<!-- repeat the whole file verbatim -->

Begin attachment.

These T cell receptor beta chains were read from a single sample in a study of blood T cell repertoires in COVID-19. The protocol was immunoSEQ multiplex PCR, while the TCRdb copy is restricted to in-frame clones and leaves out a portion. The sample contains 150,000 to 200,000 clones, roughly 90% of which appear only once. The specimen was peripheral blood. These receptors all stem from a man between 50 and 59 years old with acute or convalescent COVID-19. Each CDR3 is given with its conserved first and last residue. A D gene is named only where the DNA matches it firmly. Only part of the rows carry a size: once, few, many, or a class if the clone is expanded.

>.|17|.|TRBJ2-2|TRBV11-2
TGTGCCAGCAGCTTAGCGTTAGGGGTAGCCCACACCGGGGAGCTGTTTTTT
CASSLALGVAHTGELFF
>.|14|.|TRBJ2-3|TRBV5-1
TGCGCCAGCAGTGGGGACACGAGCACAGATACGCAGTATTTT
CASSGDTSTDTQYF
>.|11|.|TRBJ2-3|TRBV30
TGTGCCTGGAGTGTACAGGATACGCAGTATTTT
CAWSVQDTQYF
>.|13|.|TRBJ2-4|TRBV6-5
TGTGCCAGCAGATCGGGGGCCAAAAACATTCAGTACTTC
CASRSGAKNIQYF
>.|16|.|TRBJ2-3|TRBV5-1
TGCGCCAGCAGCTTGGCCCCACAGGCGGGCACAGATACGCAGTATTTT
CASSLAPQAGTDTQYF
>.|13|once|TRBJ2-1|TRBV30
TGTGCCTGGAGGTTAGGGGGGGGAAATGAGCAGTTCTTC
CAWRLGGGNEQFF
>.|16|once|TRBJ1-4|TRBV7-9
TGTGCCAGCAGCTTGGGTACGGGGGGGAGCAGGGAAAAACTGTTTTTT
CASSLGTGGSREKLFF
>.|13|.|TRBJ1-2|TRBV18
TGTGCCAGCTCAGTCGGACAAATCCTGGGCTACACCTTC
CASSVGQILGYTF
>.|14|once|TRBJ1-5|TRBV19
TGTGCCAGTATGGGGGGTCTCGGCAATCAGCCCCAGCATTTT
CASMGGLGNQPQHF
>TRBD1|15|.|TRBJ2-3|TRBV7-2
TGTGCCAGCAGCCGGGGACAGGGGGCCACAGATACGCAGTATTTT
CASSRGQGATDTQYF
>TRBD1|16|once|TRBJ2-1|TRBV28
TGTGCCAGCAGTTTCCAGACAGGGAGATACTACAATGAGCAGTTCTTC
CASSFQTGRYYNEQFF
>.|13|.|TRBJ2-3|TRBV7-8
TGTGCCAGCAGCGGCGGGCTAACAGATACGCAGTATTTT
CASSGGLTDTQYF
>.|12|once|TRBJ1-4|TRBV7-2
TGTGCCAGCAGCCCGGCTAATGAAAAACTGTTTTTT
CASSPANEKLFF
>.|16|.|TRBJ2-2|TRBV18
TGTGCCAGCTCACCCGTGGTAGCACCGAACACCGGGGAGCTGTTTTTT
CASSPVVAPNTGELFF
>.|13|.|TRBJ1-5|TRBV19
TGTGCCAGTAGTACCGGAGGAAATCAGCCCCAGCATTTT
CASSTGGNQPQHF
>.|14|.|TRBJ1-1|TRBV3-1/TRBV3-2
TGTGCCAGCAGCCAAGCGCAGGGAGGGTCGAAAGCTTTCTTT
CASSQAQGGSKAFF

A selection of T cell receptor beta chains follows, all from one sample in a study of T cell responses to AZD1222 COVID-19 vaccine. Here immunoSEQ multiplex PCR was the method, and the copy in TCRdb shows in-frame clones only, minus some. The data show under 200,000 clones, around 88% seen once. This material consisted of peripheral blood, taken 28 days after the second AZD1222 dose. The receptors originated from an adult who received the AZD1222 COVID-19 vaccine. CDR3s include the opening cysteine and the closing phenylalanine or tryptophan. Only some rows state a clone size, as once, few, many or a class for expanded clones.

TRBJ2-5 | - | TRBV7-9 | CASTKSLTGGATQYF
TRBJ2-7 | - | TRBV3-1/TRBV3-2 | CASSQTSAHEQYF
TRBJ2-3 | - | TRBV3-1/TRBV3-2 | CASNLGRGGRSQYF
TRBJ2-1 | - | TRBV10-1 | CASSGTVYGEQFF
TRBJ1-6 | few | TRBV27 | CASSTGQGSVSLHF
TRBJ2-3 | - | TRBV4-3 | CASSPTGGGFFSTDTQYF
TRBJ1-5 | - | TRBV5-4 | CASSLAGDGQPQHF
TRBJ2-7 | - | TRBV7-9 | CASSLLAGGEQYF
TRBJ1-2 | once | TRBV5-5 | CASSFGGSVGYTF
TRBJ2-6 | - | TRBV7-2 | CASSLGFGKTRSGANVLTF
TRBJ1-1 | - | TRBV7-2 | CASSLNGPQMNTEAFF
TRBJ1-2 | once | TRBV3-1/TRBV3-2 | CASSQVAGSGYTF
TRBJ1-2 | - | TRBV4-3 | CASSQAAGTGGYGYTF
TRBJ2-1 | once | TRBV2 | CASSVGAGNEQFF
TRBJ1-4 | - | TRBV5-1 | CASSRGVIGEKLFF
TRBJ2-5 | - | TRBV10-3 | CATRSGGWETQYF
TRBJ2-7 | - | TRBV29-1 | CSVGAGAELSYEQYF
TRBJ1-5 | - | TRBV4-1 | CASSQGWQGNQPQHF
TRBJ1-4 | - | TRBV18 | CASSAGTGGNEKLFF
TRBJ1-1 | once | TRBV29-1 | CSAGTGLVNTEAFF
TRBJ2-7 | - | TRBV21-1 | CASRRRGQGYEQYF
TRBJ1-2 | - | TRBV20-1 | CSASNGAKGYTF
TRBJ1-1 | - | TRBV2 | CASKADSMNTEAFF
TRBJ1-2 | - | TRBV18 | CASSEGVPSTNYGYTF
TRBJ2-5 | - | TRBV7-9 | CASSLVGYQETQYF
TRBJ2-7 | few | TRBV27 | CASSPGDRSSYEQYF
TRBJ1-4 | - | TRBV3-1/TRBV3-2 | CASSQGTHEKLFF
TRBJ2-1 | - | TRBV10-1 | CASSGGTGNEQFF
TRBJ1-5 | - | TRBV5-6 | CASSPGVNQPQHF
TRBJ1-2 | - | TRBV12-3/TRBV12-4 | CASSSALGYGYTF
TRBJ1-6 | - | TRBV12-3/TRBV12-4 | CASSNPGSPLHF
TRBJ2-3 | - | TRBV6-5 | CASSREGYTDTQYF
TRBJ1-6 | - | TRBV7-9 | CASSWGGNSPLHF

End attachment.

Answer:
These T cell receptor beta chains were read from a single sample in a study of blood T cell repertoires in COVID-19. The protocol was immunoSEQ multiplex PCR, while the TCRdb copy is restricted to in-frame clones and leaves out a portion. The sample contains 150,000 to 200,000 clones, roughly 90% of which appear only once. The specimen was peripheral blood. These receptors all stem from a man between 50 and 59 years old with acute or convalescent COVID-19. Each CDR3 is given with its conserved first and last residue. A D gene is named only where the DNA matches it firmly. Only part of the rows carry a size: once, few, many, or a class if the clone is expanded.

>.|17|.|TRBJ2-2|TRBV11-2
TGTGCCAGCAGCTTAGCGTTAGGGGTAGCCCACACCGGGGAGCTGTTTTTT
CASSLALGVAHTGELFF
>.|14|.|TRBJ2-3|TRBV5-1
TGCGCCAGCAGTGGGGACACGAGCACAGATACGCAGTATTTT
CASSGDTSTDTQYF
>.|11|.|TRBJ2-3|TRBV30
TGTGCCTGGAGTGTACAGGATACGCAGTATTTT
CAWSVQDTQYF
>.|13|.|TRBJ2-4|TRBV6-5
TGTGCCAGCAGATCGGGGGCCAAAAACATTCAGTACTTC
CASRSGAKNIQYF
>.|16|.|TRBJ2-3|TRBV5-1
TGCGCCAGCAGCTTGGCCCCACAGGCGGGCACAGATACGCAGTATTTT
CASSLAPQAGTDTQYF
>.|13|once|TRBJ2-1|TRBV30
TGTGCCTGGAGGTTAGGGGGGGGAAATGAGCAGTTCTTC
CAWRLGGGNEQFF
>.|16|once|TRBJ1-4|TRBV7-9
TGTGCCAGCAGCTTGGGTACGGGGGGGAGCAGGGAAAAACTGTTTTTT
CASSLGTGGSREKLFF
>.|13|.|TRBJ1-2|TRBV18
TGTGCCAGCTCAGTCGGACAAATCCTGGGCTACACCTTC
CASSVGQILGYTF
>.|14|once|TRBJ1-5|TRBV19
TGTGCCAGTATGGGGGGTCTCGGCAATCAGCCCCAGCATTTT
CASMGGLGNQPQHF
>TRBD1|15|.|TRBJ2-3|TRBV7-2
TGTGCCAGCAGCCGGGGACAGGGGGCCACAGATACGCAGTATTTT
CASSRGQGATDTQYF
>TRBD1|16|once|TRBJ2-1|TRBV28
TGTGCCAGCAGTTTCCAGACAGGGAGATACTACAATGAGCAGTTCTTC
CASSFQTGRYYNEQFF
>.|13|.|TRBJ2-3|TRBV7-8
TGTGCCAGCAGCGGCGGGCTAACAGATACGCAGTATTTT
CASSGGLTDTQYF
>.|12|once|TRBJ1-4|TRBV7-2
TGTGCCAGCAGCCCGGCTAATGAAAAACTGTTTTTT
CASSPANEKLFF
>.|16|.|TRBJ2-2|TRBV18
TGTGCCAGCTCACCCGTGGTAGCACCGAACACCGGGGAGCTGTTTTTT
CASSPVVAPNTGELFF
>.|13|.|TRBJ1-5|TRBV19
TGTGCCAGTAGTACCGGAGGAAATCAGCCCCAGCATTTT
CASSTGGNQPQHF
>.|14|.|TRBJ1-1|TRBV3-1/TRBV3-2
TGTGCCAGCAGCCAAGCGCAGGGAGGGTCGAAAGCTTTCTTT
CASSQAQGGSKAFF

A selection of T cell receptor beta chains follows, all from one sample in a study of T cell responses to AZD1222 COVID-19 vaccine. Here immunoSEQ multiplex PCR was the method, and the copy in TCRdb shows in-frame clones only, minus some. The data show under 200,000 clones, around 88% seen once. This material consisted of peripheral blood, taken 28 days after the second AZD1222 dose. The receptors originated from an adult who received the AZD1222 COVID-19 vaccine. CDR3s include the opening cysteine and the closing phenylalanine or tryptophan. Only some rows state a clone size, as once, few, many or a class for expanded clones.

TRBJ2-5 | - | TRBV7-9 | CASTKSLTGGATQYF
TRBJ2-7 | - | TRBV3-1/TRBV3-2 | CASSQTSAHEQYF
TRBJ2-3 | - | TRBV3-1/TRBV3-2 | CASNLGRGGRSQYF
TRBJ2-1 | - | TRBV10-1 | CASSGTVYGEQFF
TRBJ1-6 | few | TRBV27 | CASSTGQGSVSLHF
TRBJ2-3 | - | TRBV4-3 | CASSPTGGGFFSTDTQYF
TRBJ1-5 | - | TRBV5-4 | CASSLAGDGQPQHF
TRBJ2-7 | - | TRBV7-9 | CASSLLAGGEQYF
TRBJ1-2 | once | TRBV5-5 | CASSFGGSVGYTF
TRBJ2-6 | - | TRBV7-2 | CASSLGFGKTRSGANVLTF
TRBJ1-1 | - | TRBV7-2 | CASSLNGPQMNTEAFF
TRBJ1-2 | once | TRBV3-1/TRBV3-2 | CASSQVAGSGYTF
TRBJ1-2 | - | TRBV4-3 | CASSQAAGTGGYGYTF
TRBJ2-1 | once | TRBV2 | CASSVGAGNEQFF
TRBJ1-4 | - | TRBV5-1 | CASSRGVIGEKLFF
TRBJ2-5 | - | TRBV10-3 | CATRSGGWETQYF
TRBJ2-7 | - | TRBV29-1 | CSVGAGAELSYEQYF
TRBJ1-5 | - | TRBV4-1 | CASSQGWQGNQPQHF
TRBJ1-4 | - | TRBV18 | CASSAGTGGNEKLFF
TRBJ1-1 | once | TRBV29-1 | CSAGTGLVNTEAFF
TRBJ2-7 | - | TRBV21-1 | CASRRRGQGYEQYF
TRBJ1-2 | - | TRBV20-1 | CSASNGAKGYTF
TRBJ1-1 | - | TRBV2 | CASKADSMNTEAFF
TRBJ1-2 | - | TRBV18 | CASSEGVPSTNYGYTF
TRBJ2-5 | - | TRBV7-9 | CASSLVGYQETQYF
TRBJ2-7 | few | TRBV27 | CASSPGDRSSYEQYF
TRBJ1-4 | - | TRBV3-1/TRBV3-2 | CASSQGTHEKLFF
TRBJ2-1 | - | TRBV10-1 | CASSGGTGNEQFF
TRBJ1-5 | - | TRBV5-6 | CASSPGVNQPQHF
TRBJ1-2 | - | TRBV12-3/TRBV12-4 | CASSSALGYGYTF
TRBJ1-6 | - | TRBV12-3/TRBV12-4 | CASSNPGSPLHF
TRBJ2-3 | - | TRBV6-5 | CASSREGYTDTQYF
TRBJ1-6 | - | TRBV7-9 | CASSWGGNSPLHF